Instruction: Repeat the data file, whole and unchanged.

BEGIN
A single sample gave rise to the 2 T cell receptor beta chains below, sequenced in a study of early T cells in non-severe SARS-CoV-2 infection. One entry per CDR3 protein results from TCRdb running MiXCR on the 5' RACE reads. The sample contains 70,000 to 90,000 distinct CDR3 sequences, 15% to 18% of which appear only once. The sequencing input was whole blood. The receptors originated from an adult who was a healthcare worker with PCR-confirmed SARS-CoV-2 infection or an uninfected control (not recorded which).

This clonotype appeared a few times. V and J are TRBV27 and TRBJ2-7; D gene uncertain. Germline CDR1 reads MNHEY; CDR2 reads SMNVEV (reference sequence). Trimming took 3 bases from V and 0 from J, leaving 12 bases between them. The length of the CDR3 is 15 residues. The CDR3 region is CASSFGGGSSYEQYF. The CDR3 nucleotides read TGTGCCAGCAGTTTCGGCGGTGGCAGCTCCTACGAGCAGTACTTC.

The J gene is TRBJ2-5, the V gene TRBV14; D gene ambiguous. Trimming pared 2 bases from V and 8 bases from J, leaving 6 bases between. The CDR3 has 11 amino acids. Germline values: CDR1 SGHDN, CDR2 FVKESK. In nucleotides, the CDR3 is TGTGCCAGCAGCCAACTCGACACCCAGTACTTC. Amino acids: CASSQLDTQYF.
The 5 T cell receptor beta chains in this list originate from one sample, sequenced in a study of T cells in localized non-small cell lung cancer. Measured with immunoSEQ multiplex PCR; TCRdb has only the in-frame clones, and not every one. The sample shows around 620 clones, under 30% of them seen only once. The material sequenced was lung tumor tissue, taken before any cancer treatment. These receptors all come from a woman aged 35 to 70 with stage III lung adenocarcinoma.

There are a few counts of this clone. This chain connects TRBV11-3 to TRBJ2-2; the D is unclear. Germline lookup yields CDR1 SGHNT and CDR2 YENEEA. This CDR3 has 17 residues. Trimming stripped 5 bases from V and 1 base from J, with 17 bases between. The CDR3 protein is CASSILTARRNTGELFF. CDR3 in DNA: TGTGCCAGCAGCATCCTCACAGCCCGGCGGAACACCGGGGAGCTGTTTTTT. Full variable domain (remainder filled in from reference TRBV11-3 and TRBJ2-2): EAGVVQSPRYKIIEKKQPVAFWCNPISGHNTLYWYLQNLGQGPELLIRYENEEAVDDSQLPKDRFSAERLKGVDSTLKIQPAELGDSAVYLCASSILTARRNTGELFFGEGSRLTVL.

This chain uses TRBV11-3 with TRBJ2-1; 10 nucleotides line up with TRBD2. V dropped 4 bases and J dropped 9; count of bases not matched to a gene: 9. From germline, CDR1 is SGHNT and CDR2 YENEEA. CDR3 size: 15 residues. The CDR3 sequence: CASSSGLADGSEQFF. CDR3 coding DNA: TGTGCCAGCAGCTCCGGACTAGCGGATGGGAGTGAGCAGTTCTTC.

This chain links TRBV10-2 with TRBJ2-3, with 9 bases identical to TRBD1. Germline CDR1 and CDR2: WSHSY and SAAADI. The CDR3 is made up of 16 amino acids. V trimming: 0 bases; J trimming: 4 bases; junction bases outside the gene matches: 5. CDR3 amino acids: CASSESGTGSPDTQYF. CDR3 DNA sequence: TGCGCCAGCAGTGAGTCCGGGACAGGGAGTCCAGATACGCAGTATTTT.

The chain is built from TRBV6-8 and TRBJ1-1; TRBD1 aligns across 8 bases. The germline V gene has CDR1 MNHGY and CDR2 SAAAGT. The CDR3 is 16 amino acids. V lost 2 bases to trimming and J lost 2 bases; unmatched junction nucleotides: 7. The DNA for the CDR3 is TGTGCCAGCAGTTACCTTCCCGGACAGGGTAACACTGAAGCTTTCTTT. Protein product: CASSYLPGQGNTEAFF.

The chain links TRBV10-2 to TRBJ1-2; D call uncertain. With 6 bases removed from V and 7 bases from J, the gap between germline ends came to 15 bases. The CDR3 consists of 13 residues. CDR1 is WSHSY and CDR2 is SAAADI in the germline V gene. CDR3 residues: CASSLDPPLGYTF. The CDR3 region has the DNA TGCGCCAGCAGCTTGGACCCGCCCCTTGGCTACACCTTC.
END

A single sample gave rise to the 2 T cell receptor beta chains below, sequenced in a study of early T cells in non-severe SARS-CoV-2 infection. One entry per CDR3 protein results from TCRdb running MiXCR on the 5' RACE reads. The sample contains 70,000 to 90,000 distinct CDR3 sequences, 15% to 18% of which appear only once. The sequencing input was whole blood. The receptors originated from an adult who was a healthcare worker with PCR-confirmed SARS-CoV-2 infection or an uninfected control (not recorded which).

This clonotype appeared a few times. V and J are TRBV27 and TRBJ2-7; D gene uncertain. Germline CDR1 reads MNHEY; CDR2 reads SMNVEV (reference sequence). Trimming took 3 bases from V and 0 from J, leaving 12 bases between them. The length of the CDR3 is 15 residues. The CDR3 region is CASSFGGGSSYEQYF. The CDR3 nucleotides read TGTGCCAGCAGTTTCGGCGGTGGCAGCTCCTACGAGCAGTACTTC.

The J gene is TRBJ2-5, the V gene TRBV14; D gene ambiguous. Trimming pared 2 bases from V and 8 bases from J, leaving 6 bases between. The CDR3 has 11 amino acids. Germline values: CDR1 SGHDN, CDR2 FVKESK. In nucleotides, the CDR3 is TGTGCCAGCAGCCAACTCGACACCCAGTACTTC. Amino acids: CASSQLDTQYF.
The 5 T cell receptor beta chains in this list originate from one sample, sequenced in a study of T cells in localized non-small cell lung cancer. Measured with immunoSEQ multiplex PCR; TCRdb has only the in-frame clones, and not every one. The sample shows around 620 clones, under 30% of them seen only once. The material sequenced was lung tumor tissue, taken before any cancer treatment. These receptors all come from a woman aged 35 to 70 with stage III lung adenocarcinoma.

There are a few counts of this clone. This chain connects TRBV11-3 to TRBJ2-2; the D is unclear. Germline lookup yields CDR1 SGHNT and CDR2 YENEEA. This CDR3 has 17 residues. Trimming stripped 5 bases from V and 1 base from J, with 17 bases between. The CDR3 protein is CASSILTARRNTGELFF. CDR3 in DNA: TGTGCCAGCAGCATCCTCACAGCCCGGCGGAACACCGGGGAGCTGTTTTTT. Full variable domain (remainder filled in from reference TRBV11-3 and TRBJ2-2): EAGVVQSPRYKIIEKKQPVAFWCNPISGHNTLYWYLQNLGQGPELLIRYENEEAVDDSQLPKDRFSAERLKGVDSTLKIQPAELGDSAVYLCASSILTARRNTGELFFGEGSRLTVL.

This chain uses TRBV11-3 with TRBJ2-1; 10 nucleotides line up with TRBD2. V dropped 4 bases and J dropped 9; count of bases not matched to a gene: 9. From germline, CDR1 is SGHNT and CDR2 YENEEA. CDR3 size: 15 residues. The CDR3 sequence: CASSSGLADGSEQFF. CDR3 coding DNA: TGTGCCAGCAGCTCCGGACTAGCGGATGGGAGTGAGCAGTTCTTC.

This chain links TRBV10-2 with TRBJ2-3, with 9 bases identical to TRBD1. Germline CDR1 and CDR2: WSHSY and SAAADI. The CDR3 is made up of 16 amino acids. V trimming: 0 bases; J trimming: 4 bases; junction bases outside the gene matches: 5. CDR3 amino acids: CASSESGTGSPDTQYF. CDR3 DNA sequence: TGCGCCAGCAGTGAGTCCGGGACAGGGAGTCCAGATACGCAGTATTTT.

The chain is built from TRBV6-8 and TRBJ1-1; TRBD1 aligns across 8 bases. The germline V gene has CDR1 MNHGY and CDR2 SAAAGT. The CDR3 is 16 amino acids. V lost 2 bases to trimming and J lost 2 bases; unmatched junction nucleotides: 7. The DNA for the CDR3 is TGTGCCAGCAGTTACCTTCCCGGACAGGGTAACACTGAAGCTTTCTTT. Protein product: CASSYLPGQGNTEAFF.

The chain links TRBV10-2 to TRBJ1-2; D call uncertain. With 6 bases removed from V and 7 bases from J, the gap between germline ends came to 15 bases. The CDR3 consists of 13 residues. CDR1 is WSHSY and CDR2 is SAAADI in the germline V gene. CDR3 residues: CASSLDPPLGYTF. The CDR3 region has the DNA TGCGCCAGCAGCTTGGACCCGCCCCTTGGCTACACCTTC.